Meeting the China Challenge: Responding to China’s Managed Economy

Brass door handle, Beijng, China. Source: Fung.leo’s flickr photostream, used under a creative commons license.

China’s rise has been long predicted and is often accompanied by a corresponding prediction of American decline. Ascendency and decline are relative terms, but managing China’s ascent is the fundamental challenge for American foreign policy in this century. Military tensions are dangerous but the greatest test is economic, and will come from China’s industrial policy and its effect on the global economy and American security. While China’s economic size does not necessarily threaten the United States, China’s willingness to use its economic leverage to forge a global economy closer to its image raises complicated questions considering its lack of transparency.

There is a growing consensus in Washington that Beijing operates a highly discriminatory economic system that has produced an increasingly unbalanced relationship detrimental to the interests of the United States and China’s other trading partners. As a result, there are calls for America and others to take steps to tame China’s industrial policy and take actions to serve American interests. Recently, CSIS scholars published Meeting the China Challenge: Responding to China’s Managed Economy. The essays in this volume, written by a diverse group of CSIS scholars and edited by James A. Lewis, address some of the key issues that currently vex the U.S.-China economic relationship.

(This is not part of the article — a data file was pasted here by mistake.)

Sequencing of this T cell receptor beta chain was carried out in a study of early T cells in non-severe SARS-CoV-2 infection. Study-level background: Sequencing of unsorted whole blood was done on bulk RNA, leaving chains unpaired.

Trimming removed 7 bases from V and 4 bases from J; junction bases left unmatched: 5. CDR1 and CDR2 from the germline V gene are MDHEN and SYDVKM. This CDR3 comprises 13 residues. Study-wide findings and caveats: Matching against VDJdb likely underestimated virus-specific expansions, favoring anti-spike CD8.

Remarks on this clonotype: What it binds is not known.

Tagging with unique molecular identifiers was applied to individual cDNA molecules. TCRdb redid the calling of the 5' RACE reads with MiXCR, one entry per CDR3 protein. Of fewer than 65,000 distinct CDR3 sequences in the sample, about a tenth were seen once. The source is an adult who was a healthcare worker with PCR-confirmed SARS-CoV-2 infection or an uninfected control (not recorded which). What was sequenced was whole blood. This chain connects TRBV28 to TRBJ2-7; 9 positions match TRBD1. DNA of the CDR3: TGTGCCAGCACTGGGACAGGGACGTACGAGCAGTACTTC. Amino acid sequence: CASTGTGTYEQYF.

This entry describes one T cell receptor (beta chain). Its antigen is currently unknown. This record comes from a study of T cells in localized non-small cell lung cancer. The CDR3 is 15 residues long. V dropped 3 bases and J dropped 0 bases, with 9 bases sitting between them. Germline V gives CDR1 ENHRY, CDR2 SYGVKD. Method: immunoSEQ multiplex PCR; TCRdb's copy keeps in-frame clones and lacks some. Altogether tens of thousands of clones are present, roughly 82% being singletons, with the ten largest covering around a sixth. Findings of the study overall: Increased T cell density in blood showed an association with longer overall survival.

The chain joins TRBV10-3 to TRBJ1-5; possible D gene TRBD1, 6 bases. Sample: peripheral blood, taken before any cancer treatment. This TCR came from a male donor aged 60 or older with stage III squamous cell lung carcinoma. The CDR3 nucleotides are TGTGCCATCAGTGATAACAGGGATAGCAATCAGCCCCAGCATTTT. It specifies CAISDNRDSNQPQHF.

These essays make clear that the optimal strategy in the current political environment has three elements. The United States should make targeted investments in infrastructure, research, and new technology, perhaps linked to defense goals to make spending more palatable to Congress. It should combine these investments with an increased use of regulatory tools, to manage risk from American exports and Chinese investment and acquisition. Finally, it should develop a multilateral and cooperative strategy of engagement with China accompanied by concerted pressure on China to change its behavior. This is a minimalist strategy, but politically achievable. To learn more, you can download the report here.

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